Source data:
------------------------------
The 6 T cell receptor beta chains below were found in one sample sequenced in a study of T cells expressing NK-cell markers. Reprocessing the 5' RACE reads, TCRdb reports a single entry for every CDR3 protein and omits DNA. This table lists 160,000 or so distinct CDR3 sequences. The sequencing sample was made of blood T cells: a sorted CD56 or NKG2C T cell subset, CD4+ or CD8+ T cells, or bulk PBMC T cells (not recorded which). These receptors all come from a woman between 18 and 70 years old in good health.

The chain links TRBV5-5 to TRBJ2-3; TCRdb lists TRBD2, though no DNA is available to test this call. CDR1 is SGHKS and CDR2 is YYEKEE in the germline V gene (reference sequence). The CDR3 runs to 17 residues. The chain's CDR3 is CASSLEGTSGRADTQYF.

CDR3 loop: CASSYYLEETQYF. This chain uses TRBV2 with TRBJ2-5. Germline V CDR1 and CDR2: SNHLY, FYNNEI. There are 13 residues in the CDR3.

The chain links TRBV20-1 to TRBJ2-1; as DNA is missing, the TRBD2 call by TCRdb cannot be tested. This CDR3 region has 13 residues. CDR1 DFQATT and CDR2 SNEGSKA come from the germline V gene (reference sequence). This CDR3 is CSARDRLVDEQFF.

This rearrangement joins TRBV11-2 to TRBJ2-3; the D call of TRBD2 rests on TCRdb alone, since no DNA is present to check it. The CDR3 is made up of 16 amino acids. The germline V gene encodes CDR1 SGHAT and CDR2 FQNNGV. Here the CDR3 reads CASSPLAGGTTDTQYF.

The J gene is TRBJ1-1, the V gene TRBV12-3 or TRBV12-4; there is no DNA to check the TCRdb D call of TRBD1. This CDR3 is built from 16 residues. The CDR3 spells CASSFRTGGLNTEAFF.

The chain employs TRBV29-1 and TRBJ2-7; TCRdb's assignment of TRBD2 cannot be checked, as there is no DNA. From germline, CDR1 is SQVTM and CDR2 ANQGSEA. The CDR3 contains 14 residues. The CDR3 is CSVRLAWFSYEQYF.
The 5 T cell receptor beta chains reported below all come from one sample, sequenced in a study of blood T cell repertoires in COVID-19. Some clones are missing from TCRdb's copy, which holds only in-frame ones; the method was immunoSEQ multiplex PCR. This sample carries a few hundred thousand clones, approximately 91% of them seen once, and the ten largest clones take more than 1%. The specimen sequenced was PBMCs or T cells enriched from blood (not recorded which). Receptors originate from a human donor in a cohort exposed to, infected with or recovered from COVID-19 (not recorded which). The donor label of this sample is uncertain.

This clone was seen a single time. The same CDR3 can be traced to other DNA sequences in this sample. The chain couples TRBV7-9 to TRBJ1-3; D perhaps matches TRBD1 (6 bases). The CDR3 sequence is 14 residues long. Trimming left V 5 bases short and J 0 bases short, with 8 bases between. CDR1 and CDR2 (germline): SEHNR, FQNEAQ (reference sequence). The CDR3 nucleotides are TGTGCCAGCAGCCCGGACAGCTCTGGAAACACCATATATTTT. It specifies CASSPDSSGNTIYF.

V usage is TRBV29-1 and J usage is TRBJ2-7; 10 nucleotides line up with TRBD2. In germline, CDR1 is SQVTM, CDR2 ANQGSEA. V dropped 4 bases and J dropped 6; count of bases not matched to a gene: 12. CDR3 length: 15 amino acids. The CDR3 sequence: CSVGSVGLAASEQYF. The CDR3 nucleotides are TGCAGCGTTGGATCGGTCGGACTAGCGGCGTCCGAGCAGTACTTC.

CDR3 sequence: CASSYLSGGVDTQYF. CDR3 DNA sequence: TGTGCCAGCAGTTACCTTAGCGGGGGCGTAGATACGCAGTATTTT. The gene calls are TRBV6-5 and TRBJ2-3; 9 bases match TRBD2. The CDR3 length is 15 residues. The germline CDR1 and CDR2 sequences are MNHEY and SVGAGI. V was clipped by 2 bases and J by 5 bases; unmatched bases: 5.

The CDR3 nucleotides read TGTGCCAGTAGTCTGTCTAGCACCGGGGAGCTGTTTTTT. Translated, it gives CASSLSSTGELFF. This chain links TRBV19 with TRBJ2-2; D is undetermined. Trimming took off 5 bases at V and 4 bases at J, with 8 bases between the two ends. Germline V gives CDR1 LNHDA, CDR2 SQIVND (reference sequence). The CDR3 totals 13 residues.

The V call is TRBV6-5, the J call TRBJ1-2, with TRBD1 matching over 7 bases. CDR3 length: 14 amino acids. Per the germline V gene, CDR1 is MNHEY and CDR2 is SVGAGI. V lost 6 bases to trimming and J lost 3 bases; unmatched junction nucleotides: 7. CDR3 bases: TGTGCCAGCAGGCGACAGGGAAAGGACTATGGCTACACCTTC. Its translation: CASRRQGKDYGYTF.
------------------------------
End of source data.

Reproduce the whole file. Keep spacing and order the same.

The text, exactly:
The 6 T cell receptor beta chains below were found in one sample sequenced in a study of T cells expressing NK-cell markers. Reprocessing the 5' RACE reads, TCRdb reports a single entry for every CDR3 protein and omits DNA. This table lists 160,000 or so distinct CDR3 sequences. The sequencing sample was made of blood T cells: a sorted CD56 or NKG2C T cell subset, CD4+ or CD8+ T cells, or bulk PBMC T cells (not recorded which). These receptors all come from a woman between 18 and 70 years old in good health.

The chain links TRBV5-5 to TRBJ2-3; TCRdb lists TRBD2, though no DNA is available to test this call. CDR1 is SGHKS and CDR2 is YYEKEE in the germline V gene (reference sequence). The CDR3 runs to 17 residues. The chain's CDR3 is CASSLEGTSGRADTQYF.

CDR3 loop: CASSYYLEETQYF. This chain uses TRBV2 with TRBJ2-5. Germline V CDR1 and CDR2: SNHLY, FYNNEI. There are 13 residues in the CDR3.

The chain links TRBV20-1 to TRBJ2-1; as DNA is missing, the TRBD2 call by TCRdb cannot be tested. This CDR3 region has 13 residues. CDR1 DFQATT and CDR2 SNEGSKA come from the germline V gene (reference sequence). This CDR3 is CSARDRLVDEQFF.

This rearrangement joins TRBV11-2 to TRBJ2-3; the D call of TRBD2 rests on TCRdb alone, since no DNA is present to check it. The CDR3 is made up of 16 amino acids. The germline V gene encodes CDR1 SGHAT and CDR2 FQNNGV. Here the CDR3 reads CASSPLAGGTTDTQYF.

The J gene is TRBJ1-1, the V gene TRBV12-3 or TRBV12-4; there is no DNA to check the TCRdb D call of TRBD1. This CDR3 is built from 16 residues. The CDR3 spells CASSFRTGGLNTEAFF.

The chain employs TRBV29-1 and TRBJ2-7; TCRdb's assignment of TRBD2 cannot be checked, as there is no DNA. From germline, CDR1 is SQVTM and CDR2 ANQGSEA. The CDR3 contains 14 residues. The CDR3 is CSVRLAWFSYEQYF.
The 5 T cell receptor beta chains reported below all come from one sample, sequenced in a study of blood T cell repertoires in COVID-19. Some clones are missing from TCRdb's copy, which holds only in-frame ones; the method was immunoSEQ multiplex PCR. This sample carries a few hundred thousand clones, approximately 91% of them seen once, and the ten largest clones take more than 1%. The specimen sequenced was PBMCs or T cells enriched from blood (not recorded which). Receptors originate from a human donor in a cohort exposed to, infected with or recovered from COVID-19 (not recorded which). The donor label of this sample is uncertain.

This clone was seen a single time. The same CDR3 can be traced to other DNA sequences in this sample. The chain couples TRBV7-9 to TRBJ1-3; D perhaps matches TRBD1 (6 bases). The CDR3 sequence is 14 residues long. Trimming left V 5 bases short and J 0 bases short, with 8 bases between. CDR1 and CDR2 (germline): SEHNR, FQNEAQ (reference sequence). The CDR3 nucleotides are TGTGCCAGCAGCCCGGACAGCTCTGGAAACACCATATATTTT. It specifies CASSPDSSGNTIYF.

V usage is TRBV29-1 and J usage is TRBJ2-7; 10 nucleotides line up with TRBD2. In germline, CDR1 is SQVTM, CDR2 ANQGSEA. V dropped 4 bases and J dropped 6; count of bases not matched to a gene: 12. CDR3 length: 15 amino acids. The CDR3 sequence: CSVGSVGLAASEQYF. The CDR3 nucleotides are TGCAGCGTTGGATCGGTCGGACTAGCGGCGTCCGAGCAGTACTTC.

CDR3 sequence: CASSYLSGGVDTQYF. CDR3 DNA sequence: TGTGCCAGCAGTTACCTTAGCGGGGGCGTAGATACGCAGTATTTT. The gene calls are TRBV6-5 and TRBJ2-3; 9 bases match TRBD2. The CDR3 length is 15 residues. The germline CDR1 and CDR2 sequences are MNHEY and SVGAGI. V was clipped by 2 bases and J by 5 bases; unmatched bases: 5.

The CDR3 nucleotides read TGTGCCAGTAGTCTGTCTAGCACCGGGGAGCTGTTTTTT. Translated, it gives CASSLSSTGELFF. This chain links TRBV19 with TRBJ2-2; D is undetermined. Trimming took off 5 bases at V and 4 bases at J, with 8 bases between the two ends. Germline V gives CDR1 LNHDA, CDR2 SQIVND (reference sequence). The CDR3 totals 13 residues.

The V call is TRBV6-5, the J call TRBJ1-2, with TRBD1 matching over 7 bases. CDR3 length: 14 amino acids. Per the germline V gene, CDR1 is MNHEY and CDR2 is SVGAGI. V lost 6 bases to trimming and J lost 3 bases; unmatched junction nucleotides: 7. CDR3 bases: TGTGCCAGCAGGCGACAGGGAAAGGACTATGGCTACACCTTC. Its translation: CASRRQGKDYGYTF.